It turns out former California Gov. Arnold Schwarzenegger's decision to put on short-shorts and a blond wig for Bud Light was not the only questionable ad campaign featured Sunday night. Here are some other Super Bowl commercials that may have generated furrowed eye brows:
So this is what Scarlett Johansson gave up her Oxfam ambassadorship for? Controversy was already surrounding Johansson’s Super Bowl campaign for the carbonated beverage company SodaStream when it posted a "banned” version of the ad last week (seen here). What got it censored turned out to be pretty silly -- she ends the commercial with a slight towards Pepsi and Coke, a line the NFL objected to, with Pepsi’s sponsorship of the halftime show -- and it felt, dare we say it, a little manufactured.
But all the fuss about the ad took a more serious turn when Johansson was forced to end her eight-year relationship with Oxfam over the endorsement deal, as SodaStream, an Israeli company operates a factory in the West Bank. Her decision to do so was likely more complicated than a greedy celebrity choosing money over charity. But didn’t make her opening line -- “Like most actors my real job is saving the world" -- sting any less, considering the circumstances.
Oh look. It’s that cute little girl from “Beasts of the Southern Wild.” Oh and I see, she’s kind of doing the same see-the-world-from-my-point-of-view thing here. And look at all that natural beauty! And that cityscape! Ah, and this is a underdog story, with the steel worker and the ballet dancer, right? Wait, hold on.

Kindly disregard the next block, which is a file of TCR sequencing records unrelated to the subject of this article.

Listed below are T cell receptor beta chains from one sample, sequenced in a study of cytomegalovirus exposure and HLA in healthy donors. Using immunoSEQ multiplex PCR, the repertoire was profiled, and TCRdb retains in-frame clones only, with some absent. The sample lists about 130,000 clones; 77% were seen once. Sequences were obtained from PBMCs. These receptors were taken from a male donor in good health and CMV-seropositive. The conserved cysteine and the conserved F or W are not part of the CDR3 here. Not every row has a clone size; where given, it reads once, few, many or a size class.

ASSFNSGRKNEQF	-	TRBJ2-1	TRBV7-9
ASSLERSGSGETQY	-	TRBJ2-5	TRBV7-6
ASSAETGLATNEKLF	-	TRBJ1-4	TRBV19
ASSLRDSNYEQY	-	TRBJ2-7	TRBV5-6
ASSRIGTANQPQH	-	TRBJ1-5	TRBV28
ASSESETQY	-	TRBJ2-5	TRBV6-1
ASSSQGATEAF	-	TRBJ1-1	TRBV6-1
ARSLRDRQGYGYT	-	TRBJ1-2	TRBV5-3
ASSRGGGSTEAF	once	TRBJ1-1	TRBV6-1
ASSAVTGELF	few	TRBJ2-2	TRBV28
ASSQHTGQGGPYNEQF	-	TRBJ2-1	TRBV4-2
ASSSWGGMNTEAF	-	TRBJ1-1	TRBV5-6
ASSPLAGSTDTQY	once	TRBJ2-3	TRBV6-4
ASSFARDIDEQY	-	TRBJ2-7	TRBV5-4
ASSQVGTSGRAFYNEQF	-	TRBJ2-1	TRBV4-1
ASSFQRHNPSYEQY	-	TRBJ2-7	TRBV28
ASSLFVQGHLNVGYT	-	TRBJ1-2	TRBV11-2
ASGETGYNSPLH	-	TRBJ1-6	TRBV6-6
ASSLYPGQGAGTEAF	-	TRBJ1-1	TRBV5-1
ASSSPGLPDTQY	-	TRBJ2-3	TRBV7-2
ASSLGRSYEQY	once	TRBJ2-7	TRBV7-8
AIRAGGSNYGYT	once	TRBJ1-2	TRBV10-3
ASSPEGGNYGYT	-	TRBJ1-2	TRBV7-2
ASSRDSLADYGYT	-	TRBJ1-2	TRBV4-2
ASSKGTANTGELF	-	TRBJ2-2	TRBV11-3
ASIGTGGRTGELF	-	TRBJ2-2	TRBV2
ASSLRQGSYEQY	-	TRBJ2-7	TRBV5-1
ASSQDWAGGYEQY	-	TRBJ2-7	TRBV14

“We wait until they get sleepy. we wait until they get so big they can barely move,” she says.
Is this a China thing here? Is she talking about China?
Wait, what? Who’s striking what? Oh. It’s a car commercial. Of course it’s a car commercial. But Quvenzhané Wallis is like 10 years old. She won’t know how to drive for another half a decade. Lame commercial, Maserati. We thought you were too fancy for this.
The men’s body spray took a break from its usual brand of frat boy style humor to wade into geopolitical crises. What could go wrong? The sentiment -- make love, not war -- is obviously a nice one, and some of the vignettes work. But the Kim Jung Un reference feels a little misguided, considering the ex-girlfriend of the real North Korean leader was reportedly executed. And the Middle East dictator romancing his wife was a reminder of that lovely Vogue profile the wife of Syrian leader Bashar Assad got before the country blew up unto an ugly civil war that has killed more than 100,000 people.